Most of us don’t like to be alone, especially when we’re in difficulty – especially when we’re surviving long, dark nights of the soul. We need to know someone is there with us. And (at least partly) because they are there with us, we know that we’ll get through that long, dark night.
And finally, Solomon says two are better than one when it comes to war.
Ecclesiastes 4:12 (NLT)
12 A person standing alone can be attacked and defeated, but two can stand back-to-back and conquer. Three are even better, for a triple-braided cord is not easily broken.
Have you noticed… sometimes life is a battle and if you try to “go it alone” you can be easily “taken out” by your enemy because we weren’t meant to fight this battle of life alone.
The only solo battle plans are for super-heroes in Marvel comic books. In the real world we need someone standing with us, watching our back in order to conquer the enemy. And two are great in the battle of life, but three are even better – because a triple braided cord is not easily broken.
That is so true in a marriage with Jesus Christ being the third cord. But it is also true in family and friends where our strong relationships with one another enable us to keep fighting the good fight.
Guys… the point of this entire text is one is the loneliest number – don’t do it. Do not go through life without building strong relationships with family and friends and do everything you can to not tear those relationships down.
Instead, invest in – sacrifice for – and build up the relationships you have with family and friends.
In the end, Solomon figured out not only were these relationships crucial for life but they were also one of God’s greatest blessings – “under the sun”
Let’s pray. Lord, Jesus, would you just do that? Do what you just did. Shake us up that we would re-prioritize the relationships in our lives. That we would re-focus. That we would re-evaluate – or maybe evaluate for the first time. How much time and effort are we spending on stuff that is going to vaporize? And how much time and effort are we spending on the greatest blessings you’ve given us in this life? At the top of which, just under you Jesus, are the relationships we have with our family and friends. May we re-prioritize as necessary. May we repent as required and may we re-focus our lives, Lord, on what’s truly important, on what’s critically important and on what is the greatest one of the greatest blessings you’ve given us under the sun. Show us, Lord, the relationships in our lives that need work.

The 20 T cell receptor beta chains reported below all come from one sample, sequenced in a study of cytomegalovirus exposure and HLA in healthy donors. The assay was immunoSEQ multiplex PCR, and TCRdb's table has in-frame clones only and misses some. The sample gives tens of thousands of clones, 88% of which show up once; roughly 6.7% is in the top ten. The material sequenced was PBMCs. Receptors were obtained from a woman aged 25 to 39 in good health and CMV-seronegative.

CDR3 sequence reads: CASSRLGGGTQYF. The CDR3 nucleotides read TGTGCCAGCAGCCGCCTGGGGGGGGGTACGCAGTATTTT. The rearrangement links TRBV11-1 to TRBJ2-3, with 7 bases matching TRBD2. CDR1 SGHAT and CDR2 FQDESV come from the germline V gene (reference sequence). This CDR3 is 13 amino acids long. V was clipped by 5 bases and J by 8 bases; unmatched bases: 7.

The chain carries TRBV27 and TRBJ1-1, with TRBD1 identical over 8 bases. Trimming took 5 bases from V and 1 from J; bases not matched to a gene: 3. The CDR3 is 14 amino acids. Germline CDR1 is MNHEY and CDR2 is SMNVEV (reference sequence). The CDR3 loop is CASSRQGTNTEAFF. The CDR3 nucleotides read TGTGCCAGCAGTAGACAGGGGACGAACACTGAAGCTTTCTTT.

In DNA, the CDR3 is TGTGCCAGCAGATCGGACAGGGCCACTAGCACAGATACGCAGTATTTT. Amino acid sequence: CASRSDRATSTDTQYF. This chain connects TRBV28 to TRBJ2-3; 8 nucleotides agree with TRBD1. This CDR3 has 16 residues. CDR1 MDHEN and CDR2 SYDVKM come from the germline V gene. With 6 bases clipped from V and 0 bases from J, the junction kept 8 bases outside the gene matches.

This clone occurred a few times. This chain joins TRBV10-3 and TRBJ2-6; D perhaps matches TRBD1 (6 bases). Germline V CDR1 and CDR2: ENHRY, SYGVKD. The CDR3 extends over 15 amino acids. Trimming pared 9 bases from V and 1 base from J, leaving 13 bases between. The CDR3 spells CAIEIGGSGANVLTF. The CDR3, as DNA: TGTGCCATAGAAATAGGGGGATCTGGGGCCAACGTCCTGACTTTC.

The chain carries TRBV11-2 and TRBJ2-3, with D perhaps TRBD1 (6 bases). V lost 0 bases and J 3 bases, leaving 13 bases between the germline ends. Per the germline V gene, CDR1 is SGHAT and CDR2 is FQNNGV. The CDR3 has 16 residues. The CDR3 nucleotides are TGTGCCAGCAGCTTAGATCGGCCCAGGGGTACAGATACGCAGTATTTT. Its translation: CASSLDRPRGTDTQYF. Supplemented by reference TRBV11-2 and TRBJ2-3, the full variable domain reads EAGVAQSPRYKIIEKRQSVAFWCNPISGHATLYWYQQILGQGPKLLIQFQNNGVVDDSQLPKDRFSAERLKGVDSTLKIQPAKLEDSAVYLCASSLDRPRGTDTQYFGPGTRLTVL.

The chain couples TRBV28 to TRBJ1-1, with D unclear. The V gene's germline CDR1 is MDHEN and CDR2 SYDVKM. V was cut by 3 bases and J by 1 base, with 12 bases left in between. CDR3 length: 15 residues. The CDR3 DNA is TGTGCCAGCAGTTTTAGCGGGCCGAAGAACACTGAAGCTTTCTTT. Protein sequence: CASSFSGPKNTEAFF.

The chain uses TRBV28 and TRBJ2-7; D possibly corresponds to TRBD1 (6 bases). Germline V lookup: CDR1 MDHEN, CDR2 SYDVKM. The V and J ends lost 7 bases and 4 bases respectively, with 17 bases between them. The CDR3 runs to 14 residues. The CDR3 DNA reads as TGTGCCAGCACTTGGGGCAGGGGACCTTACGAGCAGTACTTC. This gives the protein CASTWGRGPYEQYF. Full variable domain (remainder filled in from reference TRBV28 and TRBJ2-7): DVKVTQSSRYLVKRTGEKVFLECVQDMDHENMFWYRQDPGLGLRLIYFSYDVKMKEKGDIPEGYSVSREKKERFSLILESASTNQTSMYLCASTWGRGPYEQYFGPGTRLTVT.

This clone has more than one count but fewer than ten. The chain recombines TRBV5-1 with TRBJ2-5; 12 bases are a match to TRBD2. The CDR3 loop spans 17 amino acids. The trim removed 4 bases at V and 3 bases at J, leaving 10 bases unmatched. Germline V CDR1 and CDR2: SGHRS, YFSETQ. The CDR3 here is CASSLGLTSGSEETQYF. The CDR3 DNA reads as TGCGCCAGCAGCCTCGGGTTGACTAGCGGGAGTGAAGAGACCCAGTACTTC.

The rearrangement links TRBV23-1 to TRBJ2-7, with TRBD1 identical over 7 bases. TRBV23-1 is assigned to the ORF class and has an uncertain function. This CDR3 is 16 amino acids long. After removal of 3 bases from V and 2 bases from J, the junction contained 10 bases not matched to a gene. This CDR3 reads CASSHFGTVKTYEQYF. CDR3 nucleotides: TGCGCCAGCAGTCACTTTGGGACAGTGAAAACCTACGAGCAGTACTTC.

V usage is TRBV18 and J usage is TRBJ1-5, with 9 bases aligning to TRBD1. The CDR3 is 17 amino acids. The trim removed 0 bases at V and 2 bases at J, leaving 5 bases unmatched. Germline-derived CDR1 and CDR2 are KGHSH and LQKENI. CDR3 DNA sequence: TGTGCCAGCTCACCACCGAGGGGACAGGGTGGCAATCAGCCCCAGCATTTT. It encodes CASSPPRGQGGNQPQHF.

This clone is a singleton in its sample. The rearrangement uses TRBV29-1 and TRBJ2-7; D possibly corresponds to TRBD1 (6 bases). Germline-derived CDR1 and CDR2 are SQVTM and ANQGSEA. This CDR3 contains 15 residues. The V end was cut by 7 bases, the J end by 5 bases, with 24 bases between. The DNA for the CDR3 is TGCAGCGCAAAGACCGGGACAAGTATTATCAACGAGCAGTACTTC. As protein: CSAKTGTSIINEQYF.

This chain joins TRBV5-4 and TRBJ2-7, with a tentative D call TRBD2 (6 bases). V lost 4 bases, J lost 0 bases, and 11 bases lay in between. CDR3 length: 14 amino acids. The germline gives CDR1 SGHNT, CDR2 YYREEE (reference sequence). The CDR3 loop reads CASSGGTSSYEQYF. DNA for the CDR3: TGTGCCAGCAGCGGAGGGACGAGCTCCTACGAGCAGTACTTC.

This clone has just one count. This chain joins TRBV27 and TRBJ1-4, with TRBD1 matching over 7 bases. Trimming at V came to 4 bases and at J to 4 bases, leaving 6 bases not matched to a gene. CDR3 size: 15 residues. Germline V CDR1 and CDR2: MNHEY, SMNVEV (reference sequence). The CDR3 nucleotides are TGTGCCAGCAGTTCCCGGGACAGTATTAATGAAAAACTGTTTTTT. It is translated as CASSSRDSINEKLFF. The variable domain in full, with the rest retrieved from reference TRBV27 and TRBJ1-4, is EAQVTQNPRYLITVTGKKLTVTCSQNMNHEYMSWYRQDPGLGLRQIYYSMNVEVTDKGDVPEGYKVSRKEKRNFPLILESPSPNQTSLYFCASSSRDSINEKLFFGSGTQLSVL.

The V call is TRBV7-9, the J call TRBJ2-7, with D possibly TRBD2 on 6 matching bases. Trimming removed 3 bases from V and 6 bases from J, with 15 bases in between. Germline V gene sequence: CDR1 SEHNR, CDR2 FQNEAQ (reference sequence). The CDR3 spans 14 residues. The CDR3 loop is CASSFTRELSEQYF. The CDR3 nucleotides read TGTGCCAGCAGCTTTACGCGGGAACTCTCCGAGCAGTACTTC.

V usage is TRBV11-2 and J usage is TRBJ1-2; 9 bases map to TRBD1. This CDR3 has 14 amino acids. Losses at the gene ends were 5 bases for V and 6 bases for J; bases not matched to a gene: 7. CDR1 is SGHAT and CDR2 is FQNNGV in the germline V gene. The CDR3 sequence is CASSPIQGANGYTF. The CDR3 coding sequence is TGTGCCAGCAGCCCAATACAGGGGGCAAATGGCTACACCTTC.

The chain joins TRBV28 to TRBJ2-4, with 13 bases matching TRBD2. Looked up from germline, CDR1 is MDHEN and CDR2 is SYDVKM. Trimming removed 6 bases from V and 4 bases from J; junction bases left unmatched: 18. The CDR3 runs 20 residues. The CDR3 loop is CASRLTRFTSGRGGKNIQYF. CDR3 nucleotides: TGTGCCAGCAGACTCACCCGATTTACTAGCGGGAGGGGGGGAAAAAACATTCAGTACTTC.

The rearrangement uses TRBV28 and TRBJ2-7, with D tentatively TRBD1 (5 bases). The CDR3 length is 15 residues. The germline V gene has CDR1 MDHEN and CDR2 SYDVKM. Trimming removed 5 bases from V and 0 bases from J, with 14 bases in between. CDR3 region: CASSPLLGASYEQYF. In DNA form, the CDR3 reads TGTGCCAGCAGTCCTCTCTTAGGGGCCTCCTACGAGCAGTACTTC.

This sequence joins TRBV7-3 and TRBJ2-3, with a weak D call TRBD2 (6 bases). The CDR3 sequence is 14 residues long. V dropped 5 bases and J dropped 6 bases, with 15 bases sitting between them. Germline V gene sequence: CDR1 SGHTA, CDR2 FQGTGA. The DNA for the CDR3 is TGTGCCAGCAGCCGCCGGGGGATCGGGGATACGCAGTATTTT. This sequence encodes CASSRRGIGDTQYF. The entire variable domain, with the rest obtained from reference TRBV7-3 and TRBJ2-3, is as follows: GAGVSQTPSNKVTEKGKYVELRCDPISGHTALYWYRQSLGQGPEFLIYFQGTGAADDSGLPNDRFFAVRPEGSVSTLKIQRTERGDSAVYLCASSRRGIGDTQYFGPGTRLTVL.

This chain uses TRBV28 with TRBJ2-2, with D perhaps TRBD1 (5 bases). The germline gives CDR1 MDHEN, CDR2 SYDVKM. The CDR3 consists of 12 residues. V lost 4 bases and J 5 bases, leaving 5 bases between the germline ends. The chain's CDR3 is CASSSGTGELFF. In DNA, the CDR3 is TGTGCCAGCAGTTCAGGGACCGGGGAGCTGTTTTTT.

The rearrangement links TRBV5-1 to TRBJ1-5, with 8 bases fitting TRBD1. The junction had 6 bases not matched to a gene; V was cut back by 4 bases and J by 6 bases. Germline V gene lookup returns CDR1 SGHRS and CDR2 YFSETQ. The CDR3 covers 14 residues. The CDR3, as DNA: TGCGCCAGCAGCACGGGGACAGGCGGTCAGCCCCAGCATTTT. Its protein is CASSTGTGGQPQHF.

Can I just give you one minute to allow the Holy Spirit to pull up a relationship in your mind? Show you a face. Maybe it’s a family member, maybe it’s a friend. Maybe it’s a pastor. But something is wrong there and it needs to be made right. There’s something that needs to be forgiven or repented of. Something that needs to be restored. Listen to me please, it is worth it. And you can fight and wrestle with God and throw your tantrum, but you must be obedient. That face that the Holy Spirit is showing you right now, you must commit to do something to restore or invest in that relationship. Would you just commit to do that?
Would you just say, “Lord, I commit? I commit to obedience. You’ve shown me a person or people that I must invest in, I must protect, I must guard. I must restore, I must repent to. I commit to you, Lord, in the eyes of heaven I commit to invest and protect the relationships that are one of the greatest blessings you’ve given me on earth. In your name, Jesus, amen.
Ecc05 One Is The Loneliest Number _PMR.docx